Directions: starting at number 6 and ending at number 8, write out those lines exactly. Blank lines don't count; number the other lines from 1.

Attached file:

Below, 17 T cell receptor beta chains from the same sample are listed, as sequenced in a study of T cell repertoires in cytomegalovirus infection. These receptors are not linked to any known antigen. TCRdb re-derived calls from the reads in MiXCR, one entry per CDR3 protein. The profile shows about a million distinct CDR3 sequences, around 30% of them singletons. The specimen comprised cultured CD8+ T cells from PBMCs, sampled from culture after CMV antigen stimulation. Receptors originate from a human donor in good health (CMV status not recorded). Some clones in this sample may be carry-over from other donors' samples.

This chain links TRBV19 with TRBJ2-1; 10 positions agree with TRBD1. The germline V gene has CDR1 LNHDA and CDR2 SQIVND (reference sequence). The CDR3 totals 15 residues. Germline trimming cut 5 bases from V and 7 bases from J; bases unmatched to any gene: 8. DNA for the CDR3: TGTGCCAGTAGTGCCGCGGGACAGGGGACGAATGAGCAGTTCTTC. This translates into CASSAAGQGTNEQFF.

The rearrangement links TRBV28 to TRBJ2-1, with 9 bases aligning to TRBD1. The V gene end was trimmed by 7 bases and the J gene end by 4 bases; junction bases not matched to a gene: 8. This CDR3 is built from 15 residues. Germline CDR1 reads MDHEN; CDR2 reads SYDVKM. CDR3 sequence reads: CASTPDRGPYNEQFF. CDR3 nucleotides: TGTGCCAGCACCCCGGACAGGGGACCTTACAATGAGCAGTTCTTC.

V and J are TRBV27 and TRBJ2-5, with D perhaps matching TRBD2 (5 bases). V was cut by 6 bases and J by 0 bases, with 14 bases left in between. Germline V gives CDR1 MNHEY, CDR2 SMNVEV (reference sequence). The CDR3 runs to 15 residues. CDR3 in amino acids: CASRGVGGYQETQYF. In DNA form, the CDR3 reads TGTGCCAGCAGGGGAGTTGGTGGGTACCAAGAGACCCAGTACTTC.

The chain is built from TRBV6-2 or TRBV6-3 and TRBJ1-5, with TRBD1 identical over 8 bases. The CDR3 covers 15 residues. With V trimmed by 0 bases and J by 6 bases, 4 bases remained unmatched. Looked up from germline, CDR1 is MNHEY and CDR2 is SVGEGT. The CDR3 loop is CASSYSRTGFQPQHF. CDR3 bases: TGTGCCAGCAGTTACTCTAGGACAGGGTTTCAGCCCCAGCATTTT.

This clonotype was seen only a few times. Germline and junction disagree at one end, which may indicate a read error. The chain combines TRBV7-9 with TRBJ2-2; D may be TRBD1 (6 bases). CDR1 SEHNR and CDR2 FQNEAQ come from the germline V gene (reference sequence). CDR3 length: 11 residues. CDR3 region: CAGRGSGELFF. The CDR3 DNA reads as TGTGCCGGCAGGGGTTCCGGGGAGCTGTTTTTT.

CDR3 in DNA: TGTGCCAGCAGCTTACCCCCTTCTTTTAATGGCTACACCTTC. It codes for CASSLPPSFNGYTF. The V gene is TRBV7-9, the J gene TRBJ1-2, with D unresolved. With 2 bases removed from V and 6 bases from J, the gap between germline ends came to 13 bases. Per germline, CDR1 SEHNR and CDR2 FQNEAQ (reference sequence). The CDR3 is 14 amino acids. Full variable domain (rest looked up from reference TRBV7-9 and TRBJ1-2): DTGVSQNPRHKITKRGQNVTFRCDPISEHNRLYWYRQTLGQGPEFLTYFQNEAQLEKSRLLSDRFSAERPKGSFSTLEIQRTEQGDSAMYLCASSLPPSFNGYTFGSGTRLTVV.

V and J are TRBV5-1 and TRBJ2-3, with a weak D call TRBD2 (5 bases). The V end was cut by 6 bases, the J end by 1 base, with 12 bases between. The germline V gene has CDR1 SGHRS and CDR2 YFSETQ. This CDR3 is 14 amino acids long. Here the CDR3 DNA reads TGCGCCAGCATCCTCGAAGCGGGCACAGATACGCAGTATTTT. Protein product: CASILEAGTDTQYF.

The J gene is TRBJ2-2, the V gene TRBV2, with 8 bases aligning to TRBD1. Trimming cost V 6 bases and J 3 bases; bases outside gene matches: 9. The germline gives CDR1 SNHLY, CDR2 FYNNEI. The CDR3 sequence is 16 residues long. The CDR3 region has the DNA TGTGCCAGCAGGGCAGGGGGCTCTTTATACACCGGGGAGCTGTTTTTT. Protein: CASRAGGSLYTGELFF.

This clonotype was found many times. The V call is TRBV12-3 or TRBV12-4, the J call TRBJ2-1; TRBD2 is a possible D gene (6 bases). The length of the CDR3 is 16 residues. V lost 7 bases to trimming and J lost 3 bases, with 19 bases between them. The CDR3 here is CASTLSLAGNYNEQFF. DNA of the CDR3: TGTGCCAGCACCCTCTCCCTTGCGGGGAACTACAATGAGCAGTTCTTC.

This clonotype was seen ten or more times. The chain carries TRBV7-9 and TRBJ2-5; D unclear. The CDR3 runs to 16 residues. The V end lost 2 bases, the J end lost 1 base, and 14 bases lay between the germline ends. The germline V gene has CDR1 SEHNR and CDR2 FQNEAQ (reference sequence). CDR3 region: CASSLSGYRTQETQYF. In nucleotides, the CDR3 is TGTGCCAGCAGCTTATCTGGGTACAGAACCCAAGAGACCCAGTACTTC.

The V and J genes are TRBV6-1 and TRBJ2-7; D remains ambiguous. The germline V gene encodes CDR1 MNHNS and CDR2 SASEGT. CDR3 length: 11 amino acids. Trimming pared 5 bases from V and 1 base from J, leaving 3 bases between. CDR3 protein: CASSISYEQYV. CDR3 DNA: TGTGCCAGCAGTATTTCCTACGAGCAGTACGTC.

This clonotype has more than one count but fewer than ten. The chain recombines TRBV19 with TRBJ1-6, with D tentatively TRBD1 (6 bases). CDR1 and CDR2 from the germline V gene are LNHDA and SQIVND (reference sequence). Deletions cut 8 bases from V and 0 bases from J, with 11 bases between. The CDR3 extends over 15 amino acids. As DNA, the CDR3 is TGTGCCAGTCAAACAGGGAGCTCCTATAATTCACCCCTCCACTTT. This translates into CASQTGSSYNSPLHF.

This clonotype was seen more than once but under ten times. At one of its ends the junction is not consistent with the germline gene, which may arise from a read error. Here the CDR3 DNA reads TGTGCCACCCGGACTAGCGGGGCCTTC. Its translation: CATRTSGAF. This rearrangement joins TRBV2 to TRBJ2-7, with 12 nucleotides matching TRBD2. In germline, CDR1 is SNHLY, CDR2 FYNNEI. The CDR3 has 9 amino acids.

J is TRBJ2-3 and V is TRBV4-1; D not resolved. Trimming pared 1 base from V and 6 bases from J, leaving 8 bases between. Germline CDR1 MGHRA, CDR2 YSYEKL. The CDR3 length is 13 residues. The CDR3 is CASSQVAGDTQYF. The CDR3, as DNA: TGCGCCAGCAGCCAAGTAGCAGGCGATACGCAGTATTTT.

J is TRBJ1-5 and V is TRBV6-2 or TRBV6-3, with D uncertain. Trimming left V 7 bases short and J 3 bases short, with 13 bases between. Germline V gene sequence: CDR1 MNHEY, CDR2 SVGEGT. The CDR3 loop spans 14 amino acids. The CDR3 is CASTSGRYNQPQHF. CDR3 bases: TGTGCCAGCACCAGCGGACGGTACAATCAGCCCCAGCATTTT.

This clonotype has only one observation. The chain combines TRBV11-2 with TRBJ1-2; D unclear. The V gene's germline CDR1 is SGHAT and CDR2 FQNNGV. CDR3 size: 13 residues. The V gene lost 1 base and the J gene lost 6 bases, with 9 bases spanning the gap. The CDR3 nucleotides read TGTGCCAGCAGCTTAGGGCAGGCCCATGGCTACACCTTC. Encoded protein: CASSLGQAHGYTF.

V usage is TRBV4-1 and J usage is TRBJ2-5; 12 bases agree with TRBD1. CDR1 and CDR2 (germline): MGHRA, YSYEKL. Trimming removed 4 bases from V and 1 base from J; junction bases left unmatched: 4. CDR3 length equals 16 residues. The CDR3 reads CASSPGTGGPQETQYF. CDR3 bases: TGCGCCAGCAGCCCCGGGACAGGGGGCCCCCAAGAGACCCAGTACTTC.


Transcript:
This clonotype was seen only a few times. Germline and junction disagree at one end, which may indicate a read error. The chain combines TRBV7-9 with TRBJ2-2; D may be TRBD1 (6 bases). CDR1 SEHNR and CDR2 FQNEAQ come from the germline V gene (reference sequence). CDR3 length: 11 residues. CDR3 region: CAGRGSGELFF. The CDR3 DNA reads as TGTGCCGGCAGGGGTTCCGGGGAGCTGTTTTTT.

CDR3 in DNA: TGTGCCAGCAGCTTACCCCCTTCTTTTAATGGCTACACCTTC. It codes for CASSLPPSFNGYTF. The V gene is TRBV7-9, the J gene TRBJ1-2, with D unresolved. With 2 bases removed from V and 6 bases from J, the gap between germline ends came to 13 bases. Per germline, CDR1 SEHNR and CDR2 FQNEAQ (reference sequence). The CDR3 is 14 amino acids. Full variable domain (rest looked up from reference TRBV7-9 and TRBJ1-2): DTGVSQNPRHKITKRGQNVTFRCDPISEHNRLYWYRQTLGQGPEFLTYFQNEAQLEKSRLLSDRFSAERPKGSFSTLEIQRTEQGDSAMYLCASSLPPSFNGYTFGSGTRLTVV.

V and J are TRBV5-1 and TRBJ2-3, with a weak D call TRBD2 (5 bases). The V end was cut by 6 bases, the J end by 1 base, with 12 bases between. The germline V gene has CDR1 SGHRS and CDR2 YFSETQ. This CDR3 is 14 amino acids long. Here the CDR3 DNA reads TGCGCCAGCATCCTCGAAGCGGGCACAGATACGCAGTATTTT. Protein product: CASILEAGTDTQYF.